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WeWork’s only products—its phone booths—are a hot mess, too

And now it turns out that the one product WeWork manufactures in-house—the phone booths that make its open office plans slightly more bearable—is a hot mess as well.

The New York Times’s Ed Shannan reported this week that WeWork is removing more than 2,000 phone booths from its coworking spaces because there was a chance that they had been contaminated by high levels of formaldehyde. While WeWork did not respond to request for comment by press time, the company wrote in a letter to tenants at several WeWorks in the United States and Canada that it decided to investigate after complaints of “odor and eye irritation”—the latter of which could be a symptom of formaldehyde.

The company then hired an outside consultant to test a sample of phone booths. It has identified 1,600 phone booths that may be contaminated and will remove these along with an additional 700, just to be safe, while the company performs more tests.

The letter, which some tenants posted on Twitter, said that the possible presence of the dangerous chemical was “caused by the manufacturer.” But in fall 2018, WeWork VP of workplace strategy Liz Burow told me that the company had created the booths itself.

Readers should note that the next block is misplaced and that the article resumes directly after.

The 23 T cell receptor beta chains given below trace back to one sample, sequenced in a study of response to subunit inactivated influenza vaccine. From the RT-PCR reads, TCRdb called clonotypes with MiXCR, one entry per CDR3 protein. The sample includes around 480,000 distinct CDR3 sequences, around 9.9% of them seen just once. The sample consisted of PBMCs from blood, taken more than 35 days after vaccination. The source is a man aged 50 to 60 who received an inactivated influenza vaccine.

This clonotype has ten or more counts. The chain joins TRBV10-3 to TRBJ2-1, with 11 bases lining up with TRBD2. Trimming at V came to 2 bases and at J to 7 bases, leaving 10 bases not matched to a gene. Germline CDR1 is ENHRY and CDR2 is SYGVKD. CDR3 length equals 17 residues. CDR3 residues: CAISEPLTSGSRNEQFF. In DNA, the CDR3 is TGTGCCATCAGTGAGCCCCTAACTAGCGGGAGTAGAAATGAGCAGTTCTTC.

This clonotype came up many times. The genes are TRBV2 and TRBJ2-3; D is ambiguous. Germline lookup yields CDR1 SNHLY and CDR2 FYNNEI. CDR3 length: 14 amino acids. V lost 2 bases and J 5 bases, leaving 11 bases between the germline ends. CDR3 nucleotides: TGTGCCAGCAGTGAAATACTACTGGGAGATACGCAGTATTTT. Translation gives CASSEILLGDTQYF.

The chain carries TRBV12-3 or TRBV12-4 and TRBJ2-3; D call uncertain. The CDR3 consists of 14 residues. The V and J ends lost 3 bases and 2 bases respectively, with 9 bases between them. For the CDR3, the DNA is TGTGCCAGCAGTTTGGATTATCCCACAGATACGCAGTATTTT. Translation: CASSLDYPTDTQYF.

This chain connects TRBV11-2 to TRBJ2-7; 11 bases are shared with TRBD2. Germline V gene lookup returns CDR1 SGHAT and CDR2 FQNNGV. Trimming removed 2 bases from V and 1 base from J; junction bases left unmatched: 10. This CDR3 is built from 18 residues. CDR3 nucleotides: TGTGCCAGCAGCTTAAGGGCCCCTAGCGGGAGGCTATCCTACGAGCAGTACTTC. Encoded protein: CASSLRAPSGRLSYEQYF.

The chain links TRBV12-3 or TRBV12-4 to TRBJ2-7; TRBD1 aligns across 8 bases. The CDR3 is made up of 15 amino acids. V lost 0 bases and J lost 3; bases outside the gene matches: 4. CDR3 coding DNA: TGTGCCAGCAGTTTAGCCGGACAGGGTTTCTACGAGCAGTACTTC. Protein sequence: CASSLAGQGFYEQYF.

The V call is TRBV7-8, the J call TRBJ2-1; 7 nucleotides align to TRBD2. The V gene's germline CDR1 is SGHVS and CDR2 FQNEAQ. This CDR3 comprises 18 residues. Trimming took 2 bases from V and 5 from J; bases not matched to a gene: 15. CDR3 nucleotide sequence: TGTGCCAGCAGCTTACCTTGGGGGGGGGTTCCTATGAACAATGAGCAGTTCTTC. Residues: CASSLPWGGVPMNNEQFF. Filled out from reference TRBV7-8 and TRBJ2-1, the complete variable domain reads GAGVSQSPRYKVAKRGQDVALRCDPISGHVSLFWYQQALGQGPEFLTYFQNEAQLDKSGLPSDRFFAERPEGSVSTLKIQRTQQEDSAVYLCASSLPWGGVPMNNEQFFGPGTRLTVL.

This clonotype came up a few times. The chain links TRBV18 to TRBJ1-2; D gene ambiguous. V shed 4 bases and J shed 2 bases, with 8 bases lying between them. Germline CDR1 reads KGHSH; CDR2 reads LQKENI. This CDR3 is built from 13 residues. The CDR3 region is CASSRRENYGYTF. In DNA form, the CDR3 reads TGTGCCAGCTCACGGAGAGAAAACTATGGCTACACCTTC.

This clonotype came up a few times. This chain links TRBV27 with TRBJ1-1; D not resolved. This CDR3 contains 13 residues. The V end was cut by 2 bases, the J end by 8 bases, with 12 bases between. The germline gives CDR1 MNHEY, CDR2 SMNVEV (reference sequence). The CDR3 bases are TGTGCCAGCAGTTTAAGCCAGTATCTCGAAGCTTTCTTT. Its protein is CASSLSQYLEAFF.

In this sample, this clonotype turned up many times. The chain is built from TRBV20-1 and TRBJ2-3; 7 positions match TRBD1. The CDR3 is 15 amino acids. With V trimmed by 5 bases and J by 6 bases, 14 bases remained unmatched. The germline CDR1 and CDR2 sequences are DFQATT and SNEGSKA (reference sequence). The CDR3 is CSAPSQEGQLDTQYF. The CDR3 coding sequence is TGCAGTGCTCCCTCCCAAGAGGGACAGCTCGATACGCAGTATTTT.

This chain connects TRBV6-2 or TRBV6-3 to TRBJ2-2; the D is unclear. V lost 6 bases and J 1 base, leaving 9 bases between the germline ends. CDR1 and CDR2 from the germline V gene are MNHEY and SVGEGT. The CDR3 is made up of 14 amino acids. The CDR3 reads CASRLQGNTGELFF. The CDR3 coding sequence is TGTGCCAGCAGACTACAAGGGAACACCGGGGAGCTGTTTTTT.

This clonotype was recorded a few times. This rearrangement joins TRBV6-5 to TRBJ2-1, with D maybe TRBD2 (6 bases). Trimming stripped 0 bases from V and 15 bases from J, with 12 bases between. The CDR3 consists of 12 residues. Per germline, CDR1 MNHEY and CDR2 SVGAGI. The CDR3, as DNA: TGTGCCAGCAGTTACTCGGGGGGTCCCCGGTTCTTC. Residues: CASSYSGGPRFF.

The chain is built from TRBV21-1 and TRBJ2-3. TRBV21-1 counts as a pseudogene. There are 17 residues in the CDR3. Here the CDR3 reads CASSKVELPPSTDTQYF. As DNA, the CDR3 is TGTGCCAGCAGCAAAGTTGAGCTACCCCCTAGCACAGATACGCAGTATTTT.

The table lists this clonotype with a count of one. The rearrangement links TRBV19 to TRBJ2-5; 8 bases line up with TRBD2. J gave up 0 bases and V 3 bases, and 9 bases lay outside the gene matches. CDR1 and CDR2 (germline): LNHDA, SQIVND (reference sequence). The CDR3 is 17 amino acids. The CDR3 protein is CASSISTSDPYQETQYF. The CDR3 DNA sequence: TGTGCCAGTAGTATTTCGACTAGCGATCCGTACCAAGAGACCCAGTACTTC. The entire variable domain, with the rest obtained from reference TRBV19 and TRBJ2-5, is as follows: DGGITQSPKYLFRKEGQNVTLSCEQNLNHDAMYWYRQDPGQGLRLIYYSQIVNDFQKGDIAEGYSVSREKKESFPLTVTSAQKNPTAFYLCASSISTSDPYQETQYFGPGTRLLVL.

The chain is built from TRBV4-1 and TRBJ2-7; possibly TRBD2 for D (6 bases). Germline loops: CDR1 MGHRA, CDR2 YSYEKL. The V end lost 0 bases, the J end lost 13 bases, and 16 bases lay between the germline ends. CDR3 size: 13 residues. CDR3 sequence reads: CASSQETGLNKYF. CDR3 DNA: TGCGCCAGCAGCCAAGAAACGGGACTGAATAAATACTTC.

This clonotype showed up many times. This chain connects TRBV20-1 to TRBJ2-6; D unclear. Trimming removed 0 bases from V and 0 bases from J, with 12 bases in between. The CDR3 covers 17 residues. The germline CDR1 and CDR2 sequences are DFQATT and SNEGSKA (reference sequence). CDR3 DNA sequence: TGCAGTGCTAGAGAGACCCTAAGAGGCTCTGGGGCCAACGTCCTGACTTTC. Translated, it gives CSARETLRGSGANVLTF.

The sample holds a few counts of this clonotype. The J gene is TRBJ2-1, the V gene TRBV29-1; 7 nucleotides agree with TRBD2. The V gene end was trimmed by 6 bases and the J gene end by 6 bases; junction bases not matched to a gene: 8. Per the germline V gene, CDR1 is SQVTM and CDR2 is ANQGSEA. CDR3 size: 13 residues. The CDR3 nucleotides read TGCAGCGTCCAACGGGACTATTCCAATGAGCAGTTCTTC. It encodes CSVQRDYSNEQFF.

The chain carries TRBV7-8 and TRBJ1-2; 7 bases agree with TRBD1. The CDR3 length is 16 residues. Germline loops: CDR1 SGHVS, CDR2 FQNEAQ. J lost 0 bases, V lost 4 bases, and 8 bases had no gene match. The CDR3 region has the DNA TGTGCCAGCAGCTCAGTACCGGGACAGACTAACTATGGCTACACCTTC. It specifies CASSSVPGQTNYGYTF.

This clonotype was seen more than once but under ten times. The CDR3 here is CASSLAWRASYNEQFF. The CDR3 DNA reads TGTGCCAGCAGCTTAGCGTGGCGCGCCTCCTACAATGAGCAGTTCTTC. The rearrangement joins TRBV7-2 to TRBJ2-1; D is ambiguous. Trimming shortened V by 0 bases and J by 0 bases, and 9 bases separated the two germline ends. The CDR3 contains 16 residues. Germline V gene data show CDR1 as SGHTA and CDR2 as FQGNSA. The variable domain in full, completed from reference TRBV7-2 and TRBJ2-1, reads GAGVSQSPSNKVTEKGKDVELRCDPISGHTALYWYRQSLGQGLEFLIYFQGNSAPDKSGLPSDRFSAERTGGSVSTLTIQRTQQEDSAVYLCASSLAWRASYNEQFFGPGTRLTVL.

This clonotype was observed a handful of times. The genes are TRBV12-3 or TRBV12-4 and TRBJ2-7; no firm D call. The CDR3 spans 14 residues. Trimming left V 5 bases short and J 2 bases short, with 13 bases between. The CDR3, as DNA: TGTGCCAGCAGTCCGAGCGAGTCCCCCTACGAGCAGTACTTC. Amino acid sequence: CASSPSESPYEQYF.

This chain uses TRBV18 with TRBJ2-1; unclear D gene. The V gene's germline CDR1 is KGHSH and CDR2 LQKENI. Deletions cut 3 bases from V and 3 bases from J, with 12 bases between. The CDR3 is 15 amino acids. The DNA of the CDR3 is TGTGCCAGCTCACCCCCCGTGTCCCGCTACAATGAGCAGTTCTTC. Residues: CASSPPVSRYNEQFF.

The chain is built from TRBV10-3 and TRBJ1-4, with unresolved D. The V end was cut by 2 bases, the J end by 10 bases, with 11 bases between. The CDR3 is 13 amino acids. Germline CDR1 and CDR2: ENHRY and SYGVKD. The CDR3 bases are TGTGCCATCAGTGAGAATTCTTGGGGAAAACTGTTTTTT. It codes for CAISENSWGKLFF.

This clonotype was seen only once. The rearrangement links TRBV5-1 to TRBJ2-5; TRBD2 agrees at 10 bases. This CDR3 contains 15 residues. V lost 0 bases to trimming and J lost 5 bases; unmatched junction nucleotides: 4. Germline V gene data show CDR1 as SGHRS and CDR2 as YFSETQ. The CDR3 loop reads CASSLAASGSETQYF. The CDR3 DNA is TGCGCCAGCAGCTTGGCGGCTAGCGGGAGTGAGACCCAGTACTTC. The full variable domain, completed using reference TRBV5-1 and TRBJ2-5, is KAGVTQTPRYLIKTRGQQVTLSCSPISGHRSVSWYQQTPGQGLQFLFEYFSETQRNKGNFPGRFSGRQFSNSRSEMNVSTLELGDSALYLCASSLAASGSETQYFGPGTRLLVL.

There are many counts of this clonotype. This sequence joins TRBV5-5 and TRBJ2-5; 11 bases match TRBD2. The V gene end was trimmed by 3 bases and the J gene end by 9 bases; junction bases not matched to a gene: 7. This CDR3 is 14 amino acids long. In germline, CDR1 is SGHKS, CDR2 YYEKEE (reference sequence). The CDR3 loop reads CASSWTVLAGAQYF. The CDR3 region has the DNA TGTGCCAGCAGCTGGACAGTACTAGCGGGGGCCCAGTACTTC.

“It’s our own product,” she said. “That’s the brilliance of it. We said, ‘We spend all this money on it, it’s so popular, we should just build it for ourselves.’”

Burow said the company began building phone booths because it realized that the most expensive square-foot cost in construction was small meeting rooms that were designed for people to come and take private phone calls. Instead, WeWork decided to make it a piece of furniture, joining several other companies that also manufacture phone booths that can be moved around based on where they’re needed.

It was an immediate hit, given that there’s little privacy in WeWork’s coworking spaces.

“So now it’s part of our master inventory,” Burow said. “We do buy things from other companies, but with the phone booth we decided to start building it ourselves and we have warehouses of inventory so we can draw on it really quickly.”

Though WeWork claims to have manufactured the phone booths in-house, it may be blaming the formaldehyde risk on a third-party contractor or factory that actually fabricates them. The company has not disclosed how many thousands of phone booths it has built or why there were issues with a subset of them and not with others.

The presence of formaldehyde in a product that the company manufactures itself is just the latest straw for the embattled company, which reportedly does not have enough money to operate past 2019.

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